May I ask the Leader of the House whether he will state the business of the House for next week?
Yes, Sir. The business for next week will be as follows: MONDAY 10 DECEMBER — Second Reading of the Representation of the People Bill.
Motion on the Local Government (Interim Provisions) Act 1984 (Appointed Day) Order.
TUESDAY 11 DECEMBER — A debate on European Community documents on the draft general budget for 1985, when the White Paper on developments in the European Community January to June, 1984, Cmnd. 9348, will be relevant.
The document numbers will appear in the Official Report.
FRIDAY 14 DECEMBER—Private Members' Motions.
MONDAY 17 DECEMBER—Until Seven o'clock, Private Members' Motions.
Afterwards, motions on the Merchant Shipping (Liner Conference) Orders.
Motion on the Appropriation (No. 3) (Northern Ireland) Order.
The following documents are relevant to the debate on 11 December:
|1984 Supplementary Budget|
|(a) 8322/84||Preliminary Draft Supplementary and Amending Budget No. 1 for 1984|
|(b) 8879/84||Letter of Amendment to the Preliminary Draft Supplementary and Amending Budget No. 1 for 1984|
|(c) (Unnumbered)||Draft Supplementary and Amending Budget No. 1 for 1984|
|(d) 10222/84||Amendments and Modifications by the European Parliament to the Draft Supplementary and Amending Budget No. 1 for 1984|
|1985 Draft Budget|
|(e) (Unnumbered)||Draft General Budget of the European Communities for 1985|
|(f) 9482/84||Letter of Amendment to the Preliminary Draft Budget of the European Communities for 1985|
|(g) 10690/84||Amendments and proposed Modifications to Draft General Budget for 1985|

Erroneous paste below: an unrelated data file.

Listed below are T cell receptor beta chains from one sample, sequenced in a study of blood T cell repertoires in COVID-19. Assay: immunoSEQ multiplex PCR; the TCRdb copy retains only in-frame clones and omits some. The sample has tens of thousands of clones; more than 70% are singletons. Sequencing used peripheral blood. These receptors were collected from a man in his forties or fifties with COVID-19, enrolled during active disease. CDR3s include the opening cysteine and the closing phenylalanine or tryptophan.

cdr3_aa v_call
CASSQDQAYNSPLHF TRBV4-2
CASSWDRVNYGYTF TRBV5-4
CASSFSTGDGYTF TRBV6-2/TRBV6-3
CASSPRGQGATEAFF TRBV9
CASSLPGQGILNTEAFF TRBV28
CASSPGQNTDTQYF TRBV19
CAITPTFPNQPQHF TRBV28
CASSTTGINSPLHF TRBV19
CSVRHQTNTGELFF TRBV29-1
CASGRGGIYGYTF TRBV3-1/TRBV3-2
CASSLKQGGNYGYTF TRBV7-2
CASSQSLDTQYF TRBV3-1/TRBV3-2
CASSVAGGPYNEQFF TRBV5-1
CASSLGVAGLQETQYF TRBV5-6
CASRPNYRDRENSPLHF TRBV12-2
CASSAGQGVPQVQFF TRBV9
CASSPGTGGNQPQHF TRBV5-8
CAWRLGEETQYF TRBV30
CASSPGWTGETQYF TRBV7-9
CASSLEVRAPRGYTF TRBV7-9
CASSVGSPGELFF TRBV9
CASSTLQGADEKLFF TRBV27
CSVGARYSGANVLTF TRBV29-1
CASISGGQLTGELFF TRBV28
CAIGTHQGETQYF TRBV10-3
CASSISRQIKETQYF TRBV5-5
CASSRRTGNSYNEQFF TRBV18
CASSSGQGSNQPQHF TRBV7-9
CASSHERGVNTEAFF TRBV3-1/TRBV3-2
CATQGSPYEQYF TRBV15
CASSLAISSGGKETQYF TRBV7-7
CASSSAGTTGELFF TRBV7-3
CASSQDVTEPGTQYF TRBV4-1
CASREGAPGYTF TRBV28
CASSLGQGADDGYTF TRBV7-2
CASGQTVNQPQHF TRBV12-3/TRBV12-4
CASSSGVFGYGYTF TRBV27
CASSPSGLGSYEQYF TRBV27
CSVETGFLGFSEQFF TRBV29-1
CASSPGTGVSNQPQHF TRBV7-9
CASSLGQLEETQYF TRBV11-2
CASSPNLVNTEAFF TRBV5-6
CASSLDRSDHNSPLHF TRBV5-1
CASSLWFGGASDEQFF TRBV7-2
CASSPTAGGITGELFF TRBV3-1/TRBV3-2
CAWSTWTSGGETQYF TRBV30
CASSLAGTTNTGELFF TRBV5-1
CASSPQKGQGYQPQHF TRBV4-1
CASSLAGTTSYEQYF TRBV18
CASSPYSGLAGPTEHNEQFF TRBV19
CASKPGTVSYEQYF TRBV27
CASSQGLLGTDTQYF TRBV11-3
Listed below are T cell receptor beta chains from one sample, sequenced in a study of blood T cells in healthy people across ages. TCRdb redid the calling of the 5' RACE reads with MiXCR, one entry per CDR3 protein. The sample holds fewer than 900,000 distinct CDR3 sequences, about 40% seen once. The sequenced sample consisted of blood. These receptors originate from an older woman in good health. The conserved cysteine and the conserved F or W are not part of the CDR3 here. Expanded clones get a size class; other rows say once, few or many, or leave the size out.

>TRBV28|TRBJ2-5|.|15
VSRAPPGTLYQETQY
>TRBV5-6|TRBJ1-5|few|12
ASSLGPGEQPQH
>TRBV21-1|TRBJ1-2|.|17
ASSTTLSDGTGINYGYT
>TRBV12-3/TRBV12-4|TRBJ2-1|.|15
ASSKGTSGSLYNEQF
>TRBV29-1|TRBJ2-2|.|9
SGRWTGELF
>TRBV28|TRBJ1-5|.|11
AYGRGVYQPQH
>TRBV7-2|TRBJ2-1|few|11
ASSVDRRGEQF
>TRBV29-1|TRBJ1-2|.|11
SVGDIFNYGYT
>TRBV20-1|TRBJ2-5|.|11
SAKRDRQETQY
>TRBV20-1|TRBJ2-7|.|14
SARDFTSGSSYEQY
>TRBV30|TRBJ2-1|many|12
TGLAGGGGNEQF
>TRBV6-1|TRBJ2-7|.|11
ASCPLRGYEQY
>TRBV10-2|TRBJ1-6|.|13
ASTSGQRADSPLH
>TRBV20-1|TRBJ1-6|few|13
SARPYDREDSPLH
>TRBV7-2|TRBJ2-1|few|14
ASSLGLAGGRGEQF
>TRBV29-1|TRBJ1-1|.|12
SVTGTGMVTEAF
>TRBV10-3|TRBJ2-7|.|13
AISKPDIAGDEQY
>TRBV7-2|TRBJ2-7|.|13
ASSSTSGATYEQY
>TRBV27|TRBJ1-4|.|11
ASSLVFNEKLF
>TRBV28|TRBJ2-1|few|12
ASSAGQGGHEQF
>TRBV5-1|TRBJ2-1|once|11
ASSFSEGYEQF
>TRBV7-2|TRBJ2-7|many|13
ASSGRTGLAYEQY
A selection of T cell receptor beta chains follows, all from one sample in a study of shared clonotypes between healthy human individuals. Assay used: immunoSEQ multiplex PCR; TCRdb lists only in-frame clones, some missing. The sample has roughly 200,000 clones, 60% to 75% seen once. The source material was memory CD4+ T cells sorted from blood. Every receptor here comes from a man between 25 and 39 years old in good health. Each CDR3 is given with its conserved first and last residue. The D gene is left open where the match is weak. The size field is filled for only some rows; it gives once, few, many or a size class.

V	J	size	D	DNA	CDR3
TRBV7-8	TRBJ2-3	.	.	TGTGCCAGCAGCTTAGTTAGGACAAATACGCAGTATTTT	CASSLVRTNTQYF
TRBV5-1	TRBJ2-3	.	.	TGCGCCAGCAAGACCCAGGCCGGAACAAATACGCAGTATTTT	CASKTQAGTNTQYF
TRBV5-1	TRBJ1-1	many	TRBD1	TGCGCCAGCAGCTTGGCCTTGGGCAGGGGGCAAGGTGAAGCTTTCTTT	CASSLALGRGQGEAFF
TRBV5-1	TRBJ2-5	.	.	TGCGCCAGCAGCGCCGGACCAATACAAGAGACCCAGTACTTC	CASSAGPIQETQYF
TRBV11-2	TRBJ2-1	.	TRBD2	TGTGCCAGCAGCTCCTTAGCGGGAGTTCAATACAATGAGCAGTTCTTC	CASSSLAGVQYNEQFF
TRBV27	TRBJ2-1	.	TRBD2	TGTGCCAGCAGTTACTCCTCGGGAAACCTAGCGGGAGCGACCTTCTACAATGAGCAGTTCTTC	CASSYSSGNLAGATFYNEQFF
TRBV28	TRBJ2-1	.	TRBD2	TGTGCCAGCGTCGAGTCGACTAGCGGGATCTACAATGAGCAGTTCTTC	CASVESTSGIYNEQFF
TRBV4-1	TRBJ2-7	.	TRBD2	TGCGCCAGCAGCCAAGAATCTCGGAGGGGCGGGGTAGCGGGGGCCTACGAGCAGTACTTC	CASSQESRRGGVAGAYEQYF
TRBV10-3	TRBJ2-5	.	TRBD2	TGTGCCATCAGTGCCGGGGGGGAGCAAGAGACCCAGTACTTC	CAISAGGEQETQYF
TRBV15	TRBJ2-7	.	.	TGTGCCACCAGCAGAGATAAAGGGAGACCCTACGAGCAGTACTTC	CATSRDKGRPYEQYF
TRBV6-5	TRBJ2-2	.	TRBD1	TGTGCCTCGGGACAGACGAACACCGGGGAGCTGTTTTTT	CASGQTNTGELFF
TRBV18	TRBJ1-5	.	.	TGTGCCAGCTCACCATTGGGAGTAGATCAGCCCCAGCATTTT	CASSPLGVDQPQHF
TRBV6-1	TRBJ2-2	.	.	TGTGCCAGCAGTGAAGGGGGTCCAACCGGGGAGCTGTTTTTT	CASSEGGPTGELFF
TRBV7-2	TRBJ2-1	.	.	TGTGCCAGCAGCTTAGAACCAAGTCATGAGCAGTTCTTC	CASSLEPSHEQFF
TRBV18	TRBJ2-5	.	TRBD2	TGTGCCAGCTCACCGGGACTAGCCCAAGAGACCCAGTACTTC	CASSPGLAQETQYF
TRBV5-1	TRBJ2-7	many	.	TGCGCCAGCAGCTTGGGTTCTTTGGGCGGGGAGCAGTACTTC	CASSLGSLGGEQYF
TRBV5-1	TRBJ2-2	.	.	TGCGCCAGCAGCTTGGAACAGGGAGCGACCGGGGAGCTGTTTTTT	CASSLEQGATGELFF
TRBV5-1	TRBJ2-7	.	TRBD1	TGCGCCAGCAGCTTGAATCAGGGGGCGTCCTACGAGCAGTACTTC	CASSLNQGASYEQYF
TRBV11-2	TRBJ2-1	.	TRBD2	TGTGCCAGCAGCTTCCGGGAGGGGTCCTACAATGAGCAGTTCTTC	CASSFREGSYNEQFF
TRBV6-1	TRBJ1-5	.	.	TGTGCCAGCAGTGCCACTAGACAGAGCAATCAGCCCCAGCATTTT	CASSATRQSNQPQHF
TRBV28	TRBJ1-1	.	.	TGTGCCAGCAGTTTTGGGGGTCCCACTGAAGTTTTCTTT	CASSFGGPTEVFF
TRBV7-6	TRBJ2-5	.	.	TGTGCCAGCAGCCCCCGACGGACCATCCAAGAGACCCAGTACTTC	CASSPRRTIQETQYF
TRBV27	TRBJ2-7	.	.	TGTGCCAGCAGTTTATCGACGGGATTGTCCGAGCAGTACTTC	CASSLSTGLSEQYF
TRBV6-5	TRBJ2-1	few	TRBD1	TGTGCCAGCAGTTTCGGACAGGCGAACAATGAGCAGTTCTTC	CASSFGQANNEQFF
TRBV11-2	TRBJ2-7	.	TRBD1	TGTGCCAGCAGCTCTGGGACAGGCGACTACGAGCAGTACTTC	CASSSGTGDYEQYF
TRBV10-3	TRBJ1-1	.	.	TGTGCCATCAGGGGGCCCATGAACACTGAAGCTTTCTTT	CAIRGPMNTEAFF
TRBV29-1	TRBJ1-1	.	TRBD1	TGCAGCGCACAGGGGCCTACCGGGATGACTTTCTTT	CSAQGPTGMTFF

|(h) 8454/84||Amended proposal for a Council Decision on the Community's system of own resources|
|(i) 8445/84||Draft Regulation introducing reserve measures to cover requirements in 1985|
|(j) 8514/84||Commission Communication concerning budgetary requirements of the Community in 1984 and 1985|
|(k) 5899/84||Amended proposal for a Council Regulation amending the Financial Regulation of 21 December 1977 applicable to the general budget of the European Communities|
|(l) (Unnumbered)||Budgetary Discipline: common position of the Council of Ministers|
Relevant reports of European Legislation Committee
I hope there will not be a rebellion because we are to have only a couple of weeks off for Christmas. Will the right hon. Gentleman give an assurance that, following the usual precedent on constitutional matters, the Committee stage of the Representation of the People Bill will be taken on the Floor of the House? We shall want a statement next Monday on the report of the European Community Environment Council. Following that, may we have an undertaking that in Government time there can be a debate in this House on acid rain? In view of the statement made yesterday by the Secretary of State for Education and Science and the recent enlightening debate in another place on the research councils, debate in the near future in Government time on science and science policy?